Track and Field

44th Archie Roe Invitational Track and Field Meet on Deck for Rainy Weekend

More than 1,000 high school athletes from 14 schools are entered in the meet at Kalispell’s Legends Stadium on Saturday

By Micah Drew
High school athletes compete in the Kalispell Time Trials track and field meet at Legends Stadium on April 11, 2023. Micah Drew | Flathead Beacon

In the world of Montana track and field, the first weekend in May is reserved for the Archie Roe Invitational, held at Kalispell’s Legends Stadium. The meet is named for a longtime Flathead High School supporter, Archibald Dean Roe and has been one of the state’s largest track and field competitions for 44 years.

The meet routinely draws schools from all classifications across Montana, in part because of its unique structure. Archie Roe is really three track and field meets in one — athletes compete in boys and girls varsity, junior varsity and freshman competitions, which are all scored separately. The format allows for opportunities for the youngest competitors to line up against their peers for the chance to win a medal — possibly the only one of their prep careers — which longtime Bigfork coach Sue Loeffler is a fan of.

“This is the only big meet that the freshmen get to compete against their own. There just aren’t many chances for them to do that and it’s such a big jump for kids to jump up and compete at the high school level,” Loeffler said. “No matter how good of a freshman I have on the team, I let them be freshmen in this meet.”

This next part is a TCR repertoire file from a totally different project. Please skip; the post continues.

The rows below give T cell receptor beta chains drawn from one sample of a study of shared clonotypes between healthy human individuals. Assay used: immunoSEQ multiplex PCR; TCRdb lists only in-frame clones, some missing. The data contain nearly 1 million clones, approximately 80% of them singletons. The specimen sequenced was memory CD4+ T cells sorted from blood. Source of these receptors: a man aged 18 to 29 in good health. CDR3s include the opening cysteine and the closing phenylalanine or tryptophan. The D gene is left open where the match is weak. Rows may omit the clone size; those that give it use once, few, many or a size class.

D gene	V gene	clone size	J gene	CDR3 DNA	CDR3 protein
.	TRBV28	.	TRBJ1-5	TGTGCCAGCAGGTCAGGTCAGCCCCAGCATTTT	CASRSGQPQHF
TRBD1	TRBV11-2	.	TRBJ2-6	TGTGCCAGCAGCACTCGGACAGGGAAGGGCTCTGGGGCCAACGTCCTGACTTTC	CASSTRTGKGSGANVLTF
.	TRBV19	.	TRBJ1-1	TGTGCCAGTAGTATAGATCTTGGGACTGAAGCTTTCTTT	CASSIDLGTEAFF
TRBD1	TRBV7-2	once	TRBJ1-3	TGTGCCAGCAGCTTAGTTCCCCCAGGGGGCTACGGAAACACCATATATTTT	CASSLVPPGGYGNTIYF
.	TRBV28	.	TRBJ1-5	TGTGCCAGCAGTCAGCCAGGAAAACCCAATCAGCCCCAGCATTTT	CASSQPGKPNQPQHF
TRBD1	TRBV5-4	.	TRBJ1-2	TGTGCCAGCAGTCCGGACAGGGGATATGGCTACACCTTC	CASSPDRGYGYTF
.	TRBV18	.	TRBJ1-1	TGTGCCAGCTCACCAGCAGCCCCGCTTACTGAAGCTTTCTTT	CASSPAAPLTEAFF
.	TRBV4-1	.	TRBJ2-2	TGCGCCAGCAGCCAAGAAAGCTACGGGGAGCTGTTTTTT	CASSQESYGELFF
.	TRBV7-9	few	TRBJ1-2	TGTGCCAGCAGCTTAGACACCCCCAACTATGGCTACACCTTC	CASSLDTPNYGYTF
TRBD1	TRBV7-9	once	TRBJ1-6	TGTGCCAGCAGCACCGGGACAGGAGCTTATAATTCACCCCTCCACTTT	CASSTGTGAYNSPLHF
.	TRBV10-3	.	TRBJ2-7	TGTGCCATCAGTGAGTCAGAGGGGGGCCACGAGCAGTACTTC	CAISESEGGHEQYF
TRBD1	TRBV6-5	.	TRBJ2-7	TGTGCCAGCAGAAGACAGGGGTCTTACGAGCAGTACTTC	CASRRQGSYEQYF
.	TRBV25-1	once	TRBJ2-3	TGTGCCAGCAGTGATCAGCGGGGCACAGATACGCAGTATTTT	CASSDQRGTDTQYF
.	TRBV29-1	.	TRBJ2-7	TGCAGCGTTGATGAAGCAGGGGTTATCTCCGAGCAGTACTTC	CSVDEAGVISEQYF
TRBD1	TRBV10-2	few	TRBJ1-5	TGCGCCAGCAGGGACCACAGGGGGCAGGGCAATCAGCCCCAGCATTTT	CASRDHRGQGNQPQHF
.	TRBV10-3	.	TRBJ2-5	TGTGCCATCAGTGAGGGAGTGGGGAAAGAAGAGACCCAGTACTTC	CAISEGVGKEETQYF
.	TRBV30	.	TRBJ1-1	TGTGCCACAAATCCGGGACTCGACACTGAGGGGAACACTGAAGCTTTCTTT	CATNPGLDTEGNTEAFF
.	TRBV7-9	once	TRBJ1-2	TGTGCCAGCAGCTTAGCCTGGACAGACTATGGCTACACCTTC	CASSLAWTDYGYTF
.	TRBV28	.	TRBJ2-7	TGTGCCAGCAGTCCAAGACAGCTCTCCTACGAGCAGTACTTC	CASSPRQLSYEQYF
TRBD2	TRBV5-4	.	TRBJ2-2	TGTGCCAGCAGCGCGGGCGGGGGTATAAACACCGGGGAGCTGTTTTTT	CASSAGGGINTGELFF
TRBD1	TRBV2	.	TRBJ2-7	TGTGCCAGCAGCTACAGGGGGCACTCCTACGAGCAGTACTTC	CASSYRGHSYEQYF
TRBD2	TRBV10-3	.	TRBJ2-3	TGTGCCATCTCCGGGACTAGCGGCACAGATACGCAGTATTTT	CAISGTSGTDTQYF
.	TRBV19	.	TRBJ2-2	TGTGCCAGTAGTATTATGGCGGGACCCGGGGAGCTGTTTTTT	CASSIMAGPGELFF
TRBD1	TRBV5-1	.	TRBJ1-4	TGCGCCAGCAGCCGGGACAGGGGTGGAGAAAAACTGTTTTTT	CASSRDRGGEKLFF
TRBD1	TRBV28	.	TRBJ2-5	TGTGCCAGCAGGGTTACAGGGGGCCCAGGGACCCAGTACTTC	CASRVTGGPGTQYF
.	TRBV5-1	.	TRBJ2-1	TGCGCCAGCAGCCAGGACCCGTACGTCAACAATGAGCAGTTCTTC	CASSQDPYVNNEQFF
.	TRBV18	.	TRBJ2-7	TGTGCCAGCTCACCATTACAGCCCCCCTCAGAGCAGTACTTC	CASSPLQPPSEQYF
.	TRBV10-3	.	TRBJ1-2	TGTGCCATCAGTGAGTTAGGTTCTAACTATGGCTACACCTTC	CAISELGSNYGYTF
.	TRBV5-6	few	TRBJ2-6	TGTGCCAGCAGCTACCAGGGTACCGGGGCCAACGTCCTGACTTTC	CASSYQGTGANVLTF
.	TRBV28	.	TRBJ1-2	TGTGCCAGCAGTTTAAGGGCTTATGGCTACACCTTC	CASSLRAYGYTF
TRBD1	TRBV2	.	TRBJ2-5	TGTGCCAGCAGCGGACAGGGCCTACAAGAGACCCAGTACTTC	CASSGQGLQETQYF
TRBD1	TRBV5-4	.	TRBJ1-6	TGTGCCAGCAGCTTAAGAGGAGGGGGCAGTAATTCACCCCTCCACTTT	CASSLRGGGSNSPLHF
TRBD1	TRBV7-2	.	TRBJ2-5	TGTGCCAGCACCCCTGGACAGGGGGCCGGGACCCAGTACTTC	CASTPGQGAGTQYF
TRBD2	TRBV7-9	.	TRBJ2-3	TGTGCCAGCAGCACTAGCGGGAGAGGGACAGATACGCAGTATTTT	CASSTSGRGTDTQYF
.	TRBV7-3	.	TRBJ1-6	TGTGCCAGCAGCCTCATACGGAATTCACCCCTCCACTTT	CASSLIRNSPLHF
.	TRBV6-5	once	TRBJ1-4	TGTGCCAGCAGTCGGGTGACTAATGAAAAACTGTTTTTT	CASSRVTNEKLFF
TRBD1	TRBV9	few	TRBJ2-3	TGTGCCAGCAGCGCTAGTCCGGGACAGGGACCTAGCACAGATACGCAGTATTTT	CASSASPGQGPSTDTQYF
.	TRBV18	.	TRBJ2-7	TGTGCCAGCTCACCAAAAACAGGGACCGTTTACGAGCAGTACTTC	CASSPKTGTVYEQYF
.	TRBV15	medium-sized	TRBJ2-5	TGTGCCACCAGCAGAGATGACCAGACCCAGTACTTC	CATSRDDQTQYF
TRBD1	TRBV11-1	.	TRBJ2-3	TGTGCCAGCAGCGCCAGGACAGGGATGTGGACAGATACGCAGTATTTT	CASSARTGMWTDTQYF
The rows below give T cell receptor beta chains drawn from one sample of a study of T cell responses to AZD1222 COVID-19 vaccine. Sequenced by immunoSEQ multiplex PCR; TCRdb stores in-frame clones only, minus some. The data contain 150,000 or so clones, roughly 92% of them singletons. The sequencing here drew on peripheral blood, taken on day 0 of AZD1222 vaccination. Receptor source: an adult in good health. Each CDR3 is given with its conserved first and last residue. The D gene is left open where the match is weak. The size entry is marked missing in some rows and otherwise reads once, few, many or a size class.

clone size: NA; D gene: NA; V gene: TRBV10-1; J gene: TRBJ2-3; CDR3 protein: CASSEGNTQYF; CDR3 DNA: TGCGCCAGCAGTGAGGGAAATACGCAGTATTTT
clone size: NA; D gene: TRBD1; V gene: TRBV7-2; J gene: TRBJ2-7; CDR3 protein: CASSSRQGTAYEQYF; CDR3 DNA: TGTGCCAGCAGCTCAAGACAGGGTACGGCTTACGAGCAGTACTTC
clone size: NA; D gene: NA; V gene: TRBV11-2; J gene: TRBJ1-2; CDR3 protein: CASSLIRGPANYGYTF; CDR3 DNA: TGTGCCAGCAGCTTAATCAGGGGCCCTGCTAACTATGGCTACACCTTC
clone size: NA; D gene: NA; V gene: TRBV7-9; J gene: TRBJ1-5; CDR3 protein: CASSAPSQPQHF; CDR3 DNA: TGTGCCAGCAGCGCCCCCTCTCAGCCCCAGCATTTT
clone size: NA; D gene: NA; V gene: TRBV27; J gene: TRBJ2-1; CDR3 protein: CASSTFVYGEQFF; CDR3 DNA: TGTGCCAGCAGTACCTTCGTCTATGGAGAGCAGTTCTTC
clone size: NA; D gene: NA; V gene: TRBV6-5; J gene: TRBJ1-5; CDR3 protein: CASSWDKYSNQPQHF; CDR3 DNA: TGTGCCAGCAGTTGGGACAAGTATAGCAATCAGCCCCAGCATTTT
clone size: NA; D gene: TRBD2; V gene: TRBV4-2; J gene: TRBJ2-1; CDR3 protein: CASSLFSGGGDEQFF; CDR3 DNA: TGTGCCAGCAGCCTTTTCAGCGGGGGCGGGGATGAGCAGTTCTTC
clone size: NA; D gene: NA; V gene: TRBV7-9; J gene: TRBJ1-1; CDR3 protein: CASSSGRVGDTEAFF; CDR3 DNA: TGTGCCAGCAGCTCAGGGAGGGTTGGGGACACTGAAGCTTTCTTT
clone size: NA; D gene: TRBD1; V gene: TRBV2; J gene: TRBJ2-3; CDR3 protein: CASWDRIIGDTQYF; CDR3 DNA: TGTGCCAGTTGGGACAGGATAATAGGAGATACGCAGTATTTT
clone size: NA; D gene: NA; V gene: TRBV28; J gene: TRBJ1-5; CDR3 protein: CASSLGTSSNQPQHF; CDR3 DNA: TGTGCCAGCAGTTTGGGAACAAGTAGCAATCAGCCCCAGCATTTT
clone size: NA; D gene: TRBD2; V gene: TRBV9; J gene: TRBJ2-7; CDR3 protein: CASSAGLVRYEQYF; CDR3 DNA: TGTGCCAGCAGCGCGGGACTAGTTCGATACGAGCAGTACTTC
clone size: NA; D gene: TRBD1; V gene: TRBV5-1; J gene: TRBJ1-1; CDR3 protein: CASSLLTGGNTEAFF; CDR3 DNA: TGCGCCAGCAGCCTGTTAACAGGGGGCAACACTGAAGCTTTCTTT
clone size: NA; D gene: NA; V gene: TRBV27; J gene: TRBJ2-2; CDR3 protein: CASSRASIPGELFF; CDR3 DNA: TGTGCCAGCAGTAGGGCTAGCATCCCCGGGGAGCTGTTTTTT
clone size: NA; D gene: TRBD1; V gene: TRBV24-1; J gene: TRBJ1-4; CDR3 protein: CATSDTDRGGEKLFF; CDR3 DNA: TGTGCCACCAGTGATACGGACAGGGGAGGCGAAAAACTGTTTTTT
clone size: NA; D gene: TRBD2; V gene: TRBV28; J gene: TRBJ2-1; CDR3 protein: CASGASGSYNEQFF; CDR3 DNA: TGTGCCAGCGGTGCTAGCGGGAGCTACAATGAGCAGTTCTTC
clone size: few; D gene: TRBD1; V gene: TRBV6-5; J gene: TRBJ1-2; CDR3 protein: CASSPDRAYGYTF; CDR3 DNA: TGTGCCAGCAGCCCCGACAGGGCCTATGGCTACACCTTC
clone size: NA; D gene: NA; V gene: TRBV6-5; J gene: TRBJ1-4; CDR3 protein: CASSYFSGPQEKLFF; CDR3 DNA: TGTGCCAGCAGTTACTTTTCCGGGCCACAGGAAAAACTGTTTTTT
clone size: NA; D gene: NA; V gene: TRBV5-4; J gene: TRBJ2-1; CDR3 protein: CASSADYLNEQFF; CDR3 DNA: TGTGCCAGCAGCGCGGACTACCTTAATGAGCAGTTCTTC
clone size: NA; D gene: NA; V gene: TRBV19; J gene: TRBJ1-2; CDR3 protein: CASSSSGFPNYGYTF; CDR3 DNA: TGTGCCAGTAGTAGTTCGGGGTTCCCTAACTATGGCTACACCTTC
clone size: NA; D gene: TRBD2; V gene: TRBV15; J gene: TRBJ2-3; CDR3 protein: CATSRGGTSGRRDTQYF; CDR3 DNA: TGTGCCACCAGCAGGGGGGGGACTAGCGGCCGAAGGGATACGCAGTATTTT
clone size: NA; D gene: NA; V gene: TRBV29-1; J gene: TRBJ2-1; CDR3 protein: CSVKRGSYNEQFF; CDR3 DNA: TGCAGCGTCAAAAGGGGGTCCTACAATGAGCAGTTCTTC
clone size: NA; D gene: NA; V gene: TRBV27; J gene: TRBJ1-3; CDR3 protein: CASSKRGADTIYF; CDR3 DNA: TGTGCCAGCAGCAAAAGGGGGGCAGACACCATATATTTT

One of Archie Roe’s old stopwatches rests atop a few news clippings about the late track and field timekeeper on May 1, 2019. His son, Dan Roe, still keeps time at the annual Archie Roe Invitational track meet, which has brought some of Montana’s best high school track athletes to Kalispell from around the state for 45 years. Hunter D’Antuono | Flathead Beacon

Having coached at nearly every single Archie Roe Invitational, Loeffler can recall athletes’ highs and lows from performances across the decades, but one meet stands out because only four athletes from Bigfork competed.

“I remember the runners were in their blocks for the relay, and I could see their breath, it was that cold, in May!” she said. “After that race we got straight on the bus and went home.”

After a week of temperatures in the mid-80s, Montana’s spring weather has turned cold and rainy in time for Saturday’s invitational, in which more than 1,000 athletes are entered across all track and field disciplines. The first events start at 10 a.m. with the varsity pole vault and varsity boys 3200-meter run and the meet will run through the afternoon.